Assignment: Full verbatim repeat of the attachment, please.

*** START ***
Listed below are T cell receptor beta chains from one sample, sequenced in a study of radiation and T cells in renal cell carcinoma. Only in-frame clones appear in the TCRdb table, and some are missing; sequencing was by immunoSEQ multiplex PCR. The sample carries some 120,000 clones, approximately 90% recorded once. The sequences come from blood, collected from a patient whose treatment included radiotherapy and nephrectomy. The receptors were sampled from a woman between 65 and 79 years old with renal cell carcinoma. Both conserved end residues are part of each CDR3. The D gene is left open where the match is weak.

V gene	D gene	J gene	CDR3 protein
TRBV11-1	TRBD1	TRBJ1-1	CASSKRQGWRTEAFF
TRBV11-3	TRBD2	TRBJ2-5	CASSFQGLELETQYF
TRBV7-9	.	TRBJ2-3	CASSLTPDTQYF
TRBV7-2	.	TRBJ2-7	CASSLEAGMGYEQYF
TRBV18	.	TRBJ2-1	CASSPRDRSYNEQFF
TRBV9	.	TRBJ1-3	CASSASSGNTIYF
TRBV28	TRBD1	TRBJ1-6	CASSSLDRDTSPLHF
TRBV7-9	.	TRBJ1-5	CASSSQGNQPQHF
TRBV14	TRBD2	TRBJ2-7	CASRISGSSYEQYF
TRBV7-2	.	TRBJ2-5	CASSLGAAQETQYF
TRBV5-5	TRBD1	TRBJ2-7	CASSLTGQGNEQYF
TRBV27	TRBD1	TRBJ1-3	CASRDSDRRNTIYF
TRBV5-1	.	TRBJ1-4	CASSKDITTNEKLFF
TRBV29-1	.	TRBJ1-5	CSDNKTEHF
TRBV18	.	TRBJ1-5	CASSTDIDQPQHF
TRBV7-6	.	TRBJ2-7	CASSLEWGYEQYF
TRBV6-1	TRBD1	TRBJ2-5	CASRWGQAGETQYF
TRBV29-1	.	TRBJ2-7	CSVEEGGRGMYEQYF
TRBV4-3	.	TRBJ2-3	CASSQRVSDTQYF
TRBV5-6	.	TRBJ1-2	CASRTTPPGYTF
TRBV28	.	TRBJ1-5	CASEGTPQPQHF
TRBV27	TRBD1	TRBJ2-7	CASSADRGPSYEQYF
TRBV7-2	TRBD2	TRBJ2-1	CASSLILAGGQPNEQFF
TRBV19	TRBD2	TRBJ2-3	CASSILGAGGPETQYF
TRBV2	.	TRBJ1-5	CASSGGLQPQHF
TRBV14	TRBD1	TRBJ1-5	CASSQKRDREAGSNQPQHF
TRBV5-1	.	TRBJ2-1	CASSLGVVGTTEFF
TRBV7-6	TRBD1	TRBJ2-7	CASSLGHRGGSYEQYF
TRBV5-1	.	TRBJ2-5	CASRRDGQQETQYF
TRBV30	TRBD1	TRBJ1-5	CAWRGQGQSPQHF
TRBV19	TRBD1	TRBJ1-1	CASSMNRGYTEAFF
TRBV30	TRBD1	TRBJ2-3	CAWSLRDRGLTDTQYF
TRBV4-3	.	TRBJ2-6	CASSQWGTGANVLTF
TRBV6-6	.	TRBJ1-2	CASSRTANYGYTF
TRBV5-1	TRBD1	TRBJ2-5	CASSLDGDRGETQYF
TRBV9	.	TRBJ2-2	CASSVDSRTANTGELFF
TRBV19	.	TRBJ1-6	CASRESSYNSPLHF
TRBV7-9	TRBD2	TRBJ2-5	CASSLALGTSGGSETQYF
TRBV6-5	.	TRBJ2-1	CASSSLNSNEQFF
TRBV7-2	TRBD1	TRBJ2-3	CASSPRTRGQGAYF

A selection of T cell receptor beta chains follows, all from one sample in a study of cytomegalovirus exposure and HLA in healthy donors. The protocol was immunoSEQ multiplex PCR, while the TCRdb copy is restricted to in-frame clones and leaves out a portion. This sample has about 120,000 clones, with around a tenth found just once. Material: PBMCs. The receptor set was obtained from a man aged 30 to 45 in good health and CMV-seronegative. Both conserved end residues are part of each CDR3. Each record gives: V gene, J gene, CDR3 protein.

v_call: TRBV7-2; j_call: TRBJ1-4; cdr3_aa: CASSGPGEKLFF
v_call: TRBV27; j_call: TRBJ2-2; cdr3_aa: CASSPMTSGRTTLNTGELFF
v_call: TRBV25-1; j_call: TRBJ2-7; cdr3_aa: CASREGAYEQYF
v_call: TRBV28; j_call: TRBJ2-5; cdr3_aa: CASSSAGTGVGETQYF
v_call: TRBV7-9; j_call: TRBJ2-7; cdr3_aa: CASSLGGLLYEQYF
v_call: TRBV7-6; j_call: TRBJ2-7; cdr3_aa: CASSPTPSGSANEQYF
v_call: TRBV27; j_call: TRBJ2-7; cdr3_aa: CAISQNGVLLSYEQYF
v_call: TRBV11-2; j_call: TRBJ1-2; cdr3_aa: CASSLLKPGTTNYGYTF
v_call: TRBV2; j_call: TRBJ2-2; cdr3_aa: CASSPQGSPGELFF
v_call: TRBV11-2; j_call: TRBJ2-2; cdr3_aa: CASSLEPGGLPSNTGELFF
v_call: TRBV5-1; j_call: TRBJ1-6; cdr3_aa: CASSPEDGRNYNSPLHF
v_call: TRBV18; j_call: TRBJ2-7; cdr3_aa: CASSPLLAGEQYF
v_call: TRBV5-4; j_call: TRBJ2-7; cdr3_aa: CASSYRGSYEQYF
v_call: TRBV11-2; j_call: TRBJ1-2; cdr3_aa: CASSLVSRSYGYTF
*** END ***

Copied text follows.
Listed below are T cell receptor beta chains from one sample, sequenced in a study of radiation and T cells in renal cell carcinoma. Only in-frame clones appear in the TCRdb table, and some are missing; sequencing was by immunoSEQ multiplex PCR. The sample carries some 120,000 clones, approximately 90% recorded once. The sequences come from blood, collected from a patient whose treatment included radiotherapy and nephrectomy. The receptors were sampled from a woman between 65 and 79 years old with renal cell carcinoma. Both conserved end residues are part of each CDR3. The D gene is left open where the match is weak.

V gene	D gene	J gene	CDR3 protein
TRBV11-1	TRBD1	TRBJ1-1	CASSKRQGWRTEAFF
TRBV11-3	TRBD2	TRBJ2-5	CASSFQGLELETQYF
TRBV7-9	.	TRBJ2-3	CASSLTPDTQYF
TRBV7-2	.	TRBJ2-7	CASSLEAGMGYEQYF
TRBV18	.	TRBJ2-1	CASSPRDRSYNEQFF
TRBV9	.	TRBJ1-3	CASSASSGNTIYF
TRBV28	TRBD1	TRBJ1-6	CASSSLDRDTSPLHF
TRBV7-9	.	TRBJ1-5	CASSSQGNQPQHF
TRBV14	TRBD2	TRBJ2-7	CASRISGSSYEQYF
TRBV7-2	.	TRBJ2-5	CASSLGAAQETQYF
TRBV5-5	TRBD1	TRBJ2-7	CASSLTGQGNEQYF
TRBV27	TRBD1	TRBJ1-3	CASRDSDRRNTIYF
TRBV5-1	.	TRBJ1-4	CASSKDITTNEKLFF
TRBV29-1	.	TRBJ1-5	CSDNKTEHF
TRBV18	.	TRBJ1-5	CASSTDIDQPQHF
TRBV7-6	.	TRBJ2-7	CASSLEWGYEQYF
TRBV6-1	TRBD1	TRBJ2-5	CASRWGQAGETQYF
TRBV29-1	.	TRBJ2-7	CSVEEGGRGMYEQYF
TRBV4-3	.	TRBJ2-3	CASSQRVSDTQYF
TRBV5-6	.	TRBJ1-2	CASRTTPPGYTF
TRBV28	.	TRBJ1-5	CASEGTPQPQHF
TRBV27	TRBD1	TRBJ2-7	CASSADRGPSYEQYF
TRBV7-2	TRBD2	TRBJ2-1	CASSLILAGGQPNEQFF
TRBV19	TRBD2	TRBJ2-3	CASSILGAGGPETQYF
TRBV2	.	TRBJ1-5	CASSGGLQPQHF
TRBV14	TRBD1	TRBJ1-5	CASSQKRDREAGSNQPQHF
TRBV5-1	.	TRBJ2-1	CASSLGVVGTTEFF
TRBV7-6	TRBD1	TRBJ2-7	CASSLGHRGGSYEQYF
TRBV5-1	.	TRBJ2-5	CASRRDGQQETQYF
TRBV30	TRBD1	TRBJ1-5	CAWRGQGQSPQHF
TRBV19	TRBD1	TRBJ1-1	CASSMNRGYTEAFF
TRBV30	TRBD1	TRBJ2-3	CAWSLRDRGLTDTQYF
TRBV4-3	.	TRBJ2-6	CASSQWGTGANVLTF
TRBV6-6	.	TRBJ1-2	CASSRTANYGYTF
TRBV5-1	TRBD1	TRBJ2-5	CASSLDGDRGETQYF
TRBV9	.	TRBJ2-2	CASSVDSRTANTGELFF
TRBV19	.	TRBJ1-6	CASRESSYNSPLHF
TRBV7-9	TRBD2	TRBJ2-5	CASSLALGTSGGSETQYF
TRBV6-5	.	TRBJ2-1	CASSSLNSNEQFF
TRBV7-2	TRBD1	TRBJ2-3	CASSPRTRGQGAYF

A selection of T cell receptor beta chains follows, all from one sample in a study of cytomegalovirus exposure and HLA in healthy donors. The protocol was immunoSEQ multiplex PCR, while the TCRdb copy is restricted to in-frame clones and leaves out a portion. This sample has about 120,000 clones, with around a tenth found just once. Material: PBMCs. The receptor set was obtained from a man aged 30 to 45 in good health and CMV-seronegative. Both conserved end residues are part of each CDR3. Each record gives: V gene, J gene, CDR3 protein.

v_call: TRBV7-2; j_call: TRBJ1-4; cdr3_aa: CASSGPGEKLFF
v_call: TRBV27; j_call: TRBJ2-2; cdr3_aa: CASSPMTSGRTTLNTGELFF
v_call: TRBV25-1; j_call: TRBJ2-7; cdr3_aa: CASREGAYEQYF
v_call: TRBV28; j_call: TRBJ2-5; cdr3_aa: CASSSAGTGVGETQYF
v_call: TRBV7-9; j_call: TRBJ2-7; cdr3_aa: CASSLGGLLYEQYF
v_call: TRBV7-6; j_call: TRBJ2-7; cdr3_aa: CASSPTPSGSANEQYF
v_call: TRBV27; j_call: TRBJ2-7; cdr3_aa: CAISQNGVLLSYEQYF
v_call: TRBV11-2; j_call: TRBJ1-2; cdr3_aa: CASSLLKPGTTNYGYTF
v_call: TRBV2; j_call: TRBJ2-2; cdr3_aa: CASSPQGSPGELFF
v_call: TRBV11-2; j_call: TRBJ2-2; cdr3_aa: CASSLEPGGLPSNTGELFF
v_call: TRBV5-1; j_call: TRBJ1-6; cdr3_aa: CASSPEDGRNYNSPLHF
v_call: TRBV18; j_call: TRBJ2-7; cdr3_aa: CASSPLLAGEQYF
v_call: TRBV5-4; j_call: TRBJ2-7; cdr3_aa: CASSYRGSYEQYF
v_call: TRBV11-2; j_call: TRBJ1-2; cdr3_aa: CASSLVSRSYGYTF